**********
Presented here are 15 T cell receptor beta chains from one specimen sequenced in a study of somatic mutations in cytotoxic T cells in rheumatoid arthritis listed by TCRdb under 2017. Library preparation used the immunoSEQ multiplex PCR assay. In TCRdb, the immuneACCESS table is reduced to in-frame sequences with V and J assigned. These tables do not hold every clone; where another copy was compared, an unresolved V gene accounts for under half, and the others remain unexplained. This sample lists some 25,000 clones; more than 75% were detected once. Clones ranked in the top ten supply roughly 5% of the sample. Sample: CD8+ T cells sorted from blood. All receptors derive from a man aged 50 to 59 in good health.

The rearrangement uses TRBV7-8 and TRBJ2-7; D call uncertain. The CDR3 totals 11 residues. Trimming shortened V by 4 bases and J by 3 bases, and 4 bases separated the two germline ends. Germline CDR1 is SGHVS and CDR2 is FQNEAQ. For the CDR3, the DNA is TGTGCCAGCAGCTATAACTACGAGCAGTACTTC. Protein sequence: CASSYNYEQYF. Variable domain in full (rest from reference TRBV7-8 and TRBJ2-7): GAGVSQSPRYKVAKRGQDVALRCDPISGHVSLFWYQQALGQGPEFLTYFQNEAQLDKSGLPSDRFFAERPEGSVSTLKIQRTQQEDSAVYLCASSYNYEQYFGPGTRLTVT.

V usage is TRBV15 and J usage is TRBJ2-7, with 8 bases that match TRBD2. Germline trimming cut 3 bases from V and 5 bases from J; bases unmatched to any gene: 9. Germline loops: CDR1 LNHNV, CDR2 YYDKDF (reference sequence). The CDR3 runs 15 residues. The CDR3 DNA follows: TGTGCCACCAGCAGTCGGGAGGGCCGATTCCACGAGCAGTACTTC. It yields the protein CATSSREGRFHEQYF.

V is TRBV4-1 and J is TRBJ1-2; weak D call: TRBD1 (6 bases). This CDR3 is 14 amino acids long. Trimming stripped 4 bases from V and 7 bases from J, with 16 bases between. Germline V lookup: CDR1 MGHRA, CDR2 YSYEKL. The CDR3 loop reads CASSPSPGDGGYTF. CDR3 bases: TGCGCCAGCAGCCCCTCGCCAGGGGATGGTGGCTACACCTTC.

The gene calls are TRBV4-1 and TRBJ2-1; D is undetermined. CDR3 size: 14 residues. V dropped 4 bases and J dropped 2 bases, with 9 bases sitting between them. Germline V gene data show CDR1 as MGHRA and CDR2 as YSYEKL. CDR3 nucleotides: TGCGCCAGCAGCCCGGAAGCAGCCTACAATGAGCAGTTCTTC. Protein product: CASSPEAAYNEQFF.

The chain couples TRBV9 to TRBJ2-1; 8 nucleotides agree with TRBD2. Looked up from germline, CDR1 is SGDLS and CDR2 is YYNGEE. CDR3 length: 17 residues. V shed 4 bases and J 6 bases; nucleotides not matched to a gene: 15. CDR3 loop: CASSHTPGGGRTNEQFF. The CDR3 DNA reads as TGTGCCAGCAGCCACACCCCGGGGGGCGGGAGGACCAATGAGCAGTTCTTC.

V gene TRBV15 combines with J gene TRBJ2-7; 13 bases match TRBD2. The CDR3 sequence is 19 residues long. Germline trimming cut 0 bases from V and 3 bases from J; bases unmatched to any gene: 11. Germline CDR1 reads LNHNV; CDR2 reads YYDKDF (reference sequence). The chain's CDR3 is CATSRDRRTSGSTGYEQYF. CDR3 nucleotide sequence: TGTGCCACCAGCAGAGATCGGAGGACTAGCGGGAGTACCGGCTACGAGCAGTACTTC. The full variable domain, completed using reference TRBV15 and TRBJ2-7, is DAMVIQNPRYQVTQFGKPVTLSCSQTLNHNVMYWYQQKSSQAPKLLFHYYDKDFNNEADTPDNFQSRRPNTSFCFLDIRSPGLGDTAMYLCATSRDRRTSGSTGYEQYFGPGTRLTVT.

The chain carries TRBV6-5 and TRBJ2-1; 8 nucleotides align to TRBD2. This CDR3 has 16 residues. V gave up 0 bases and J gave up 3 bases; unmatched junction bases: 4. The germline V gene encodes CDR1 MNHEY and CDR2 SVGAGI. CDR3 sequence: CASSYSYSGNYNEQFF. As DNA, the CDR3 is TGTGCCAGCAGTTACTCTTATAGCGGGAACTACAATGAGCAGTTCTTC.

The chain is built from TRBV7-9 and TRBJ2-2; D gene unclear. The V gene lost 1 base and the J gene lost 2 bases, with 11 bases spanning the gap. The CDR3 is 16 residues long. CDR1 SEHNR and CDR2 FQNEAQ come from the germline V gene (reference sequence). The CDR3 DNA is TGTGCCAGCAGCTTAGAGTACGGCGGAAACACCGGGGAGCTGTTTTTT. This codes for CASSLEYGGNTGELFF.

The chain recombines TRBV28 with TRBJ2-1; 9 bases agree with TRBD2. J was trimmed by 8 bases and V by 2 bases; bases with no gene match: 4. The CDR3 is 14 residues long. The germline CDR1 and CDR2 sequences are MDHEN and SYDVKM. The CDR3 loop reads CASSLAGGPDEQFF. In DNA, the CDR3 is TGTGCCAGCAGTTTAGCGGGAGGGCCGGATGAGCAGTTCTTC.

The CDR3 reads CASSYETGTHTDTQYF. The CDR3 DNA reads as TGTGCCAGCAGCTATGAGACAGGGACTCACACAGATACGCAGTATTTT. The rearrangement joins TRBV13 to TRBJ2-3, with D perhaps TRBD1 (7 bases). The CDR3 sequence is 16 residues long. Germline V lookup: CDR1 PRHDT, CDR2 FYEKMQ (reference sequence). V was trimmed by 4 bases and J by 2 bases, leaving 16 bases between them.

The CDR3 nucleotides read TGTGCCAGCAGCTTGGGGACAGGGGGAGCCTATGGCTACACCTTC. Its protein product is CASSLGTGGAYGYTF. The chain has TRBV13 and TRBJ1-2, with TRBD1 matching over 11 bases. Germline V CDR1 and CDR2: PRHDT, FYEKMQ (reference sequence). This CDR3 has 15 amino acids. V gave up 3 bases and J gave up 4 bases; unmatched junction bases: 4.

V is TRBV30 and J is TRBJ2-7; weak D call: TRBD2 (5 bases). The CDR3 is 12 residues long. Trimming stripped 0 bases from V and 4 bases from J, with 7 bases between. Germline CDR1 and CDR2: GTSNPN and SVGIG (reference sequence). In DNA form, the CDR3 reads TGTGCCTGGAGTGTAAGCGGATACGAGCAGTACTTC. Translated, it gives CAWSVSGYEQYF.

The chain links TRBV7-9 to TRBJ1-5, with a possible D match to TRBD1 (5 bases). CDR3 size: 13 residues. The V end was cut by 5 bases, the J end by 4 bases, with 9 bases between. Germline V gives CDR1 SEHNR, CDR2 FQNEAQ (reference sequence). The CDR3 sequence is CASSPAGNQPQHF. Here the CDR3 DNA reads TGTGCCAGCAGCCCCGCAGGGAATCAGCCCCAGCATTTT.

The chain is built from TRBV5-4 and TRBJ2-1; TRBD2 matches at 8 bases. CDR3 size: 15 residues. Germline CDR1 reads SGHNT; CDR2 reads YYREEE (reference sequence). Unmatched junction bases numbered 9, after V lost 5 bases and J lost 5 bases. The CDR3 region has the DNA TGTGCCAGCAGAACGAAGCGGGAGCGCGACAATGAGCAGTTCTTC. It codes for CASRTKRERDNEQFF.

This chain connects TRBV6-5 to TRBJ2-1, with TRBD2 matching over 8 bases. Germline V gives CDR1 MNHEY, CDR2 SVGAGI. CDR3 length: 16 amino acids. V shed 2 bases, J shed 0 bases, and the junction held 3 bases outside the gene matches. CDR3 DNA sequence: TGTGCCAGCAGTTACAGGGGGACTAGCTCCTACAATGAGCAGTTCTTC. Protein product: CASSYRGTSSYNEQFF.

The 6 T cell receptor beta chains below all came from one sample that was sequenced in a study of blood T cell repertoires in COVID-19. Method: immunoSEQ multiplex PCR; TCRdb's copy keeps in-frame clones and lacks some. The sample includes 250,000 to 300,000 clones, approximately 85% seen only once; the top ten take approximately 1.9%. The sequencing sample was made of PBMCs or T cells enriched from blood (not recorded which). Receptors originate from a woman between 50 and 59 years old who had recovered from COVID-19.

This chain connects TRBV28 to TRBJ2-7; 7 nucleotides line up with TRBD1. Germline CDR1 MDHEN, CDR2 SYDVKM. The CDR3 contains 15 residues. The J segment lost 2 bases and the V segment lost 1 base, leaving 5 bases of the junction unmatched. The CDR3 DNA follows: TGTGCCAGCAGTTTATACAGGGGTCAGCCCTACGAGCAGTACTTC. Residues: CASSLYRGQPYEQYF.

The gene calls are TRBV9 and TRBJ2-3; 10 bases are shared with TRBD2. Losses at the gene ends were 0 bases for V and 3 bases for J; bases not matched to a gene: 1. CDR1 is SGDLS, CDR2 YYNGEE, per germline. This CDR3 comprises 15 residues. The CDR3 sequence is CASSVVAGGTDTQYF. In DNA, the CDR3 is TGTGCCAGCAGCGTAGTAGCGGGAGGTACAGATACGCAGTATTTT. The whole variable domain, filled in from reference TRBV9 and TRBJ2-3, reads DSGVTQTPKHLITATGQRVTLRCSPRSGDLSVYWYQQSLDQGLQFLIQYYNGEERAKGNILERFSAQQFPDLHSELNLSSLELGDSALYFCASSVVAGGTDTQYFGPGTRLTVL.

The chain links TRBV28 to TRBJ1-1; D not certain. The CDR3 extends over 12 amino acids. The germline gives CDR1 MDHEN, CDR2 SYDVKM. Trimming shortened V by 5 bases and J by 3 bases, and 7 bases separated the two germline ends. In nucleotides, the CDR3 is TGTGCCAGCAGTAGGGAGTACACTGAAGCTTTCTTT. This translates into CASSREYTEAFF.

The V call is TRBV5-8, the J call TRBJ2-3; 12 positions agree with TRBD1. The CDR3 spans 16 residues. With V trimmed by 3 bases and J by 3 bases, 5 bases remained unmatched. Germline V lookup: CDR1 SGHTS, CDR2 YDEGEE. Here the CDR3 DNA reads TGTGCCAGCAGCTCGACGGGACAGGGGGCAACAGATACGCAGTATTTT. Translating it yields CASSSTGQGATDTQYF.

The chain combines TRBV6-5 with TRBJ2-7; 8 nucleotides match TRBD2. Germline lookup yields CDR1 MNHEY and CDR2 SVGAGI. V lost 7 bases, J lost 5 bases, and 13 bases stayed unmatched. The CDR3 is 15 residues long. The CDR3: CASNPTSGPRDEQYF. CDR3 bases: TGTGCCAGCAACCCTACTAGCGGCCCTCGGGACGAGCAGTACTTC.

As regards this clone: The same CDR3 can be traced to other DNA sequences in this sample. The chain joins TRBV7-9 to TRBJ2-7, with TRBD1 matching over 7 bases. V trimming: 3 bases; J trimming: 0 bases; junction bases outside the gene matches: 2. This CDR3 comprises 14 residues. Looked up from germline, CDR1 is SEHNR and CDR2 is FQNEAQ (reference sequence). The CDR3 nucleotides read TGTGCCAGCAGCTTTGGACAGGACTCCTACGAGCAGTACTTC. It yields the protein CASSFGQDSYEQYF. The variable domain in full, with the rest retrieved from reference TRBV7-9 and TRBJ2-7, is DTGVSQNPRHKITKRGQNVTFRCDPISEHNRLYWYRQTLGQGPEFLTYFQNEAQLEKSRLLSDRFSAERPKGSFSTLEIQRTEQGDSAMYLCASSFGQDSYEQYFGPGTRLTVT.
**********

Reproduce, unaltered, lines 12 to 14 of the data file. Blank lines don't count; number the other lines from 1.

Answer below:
The CDR3 nucleotides read TGTGCCAGCAGCTTGGGGACAGGGGGAGCCTATGGCTACACCTTC. Its protein product is CASSLGTGGAYGYTF. The chain has TRBV13 and TRBJ1-2, with TRBD1 matching over 11 bases. Germline V CDR1 and CDR2: PRHDT, FYEKMQ (reference sequence). This CDR3 has 15 amino acids. V gave up 3 bases and J gave up 4 bases; unmatched junction bases: 4.

V is TRBV30 and J is TRBJ2-7; weak D call: TRBD2 (5 bases). The CDR3 is 12 residues long. Trimming stripped 0 bases from V and 4 bases from J, with 7 bases between. Germline CDR1 and CDR2: GTSNPN and SVGIG (reference sequence). In DNA form, the CDR3 reads TGTGCCTGGAGTGTAAGCGGATACGAGCAGTACTTC. Translated, it gives CAWSVSGYEQYF.

The chain links TRBV7-9 to TRBJ1-5, with a possible D match to TRBD1 (5 bases). CDR3 size: 13 residues. The V end was cut by 5 bases, the J end by 4 bases, with 9 bases between. Germline V gives CDR1 SEHNR, CDR2 FQNEAQ (reference sequence). The CDR3 sequence is CASSPAGNQPQHF. Here the CDR3 DNA reads TGTGCCAGCAGCCCCGCAGGGAATCAGCCCCAGCATTTT.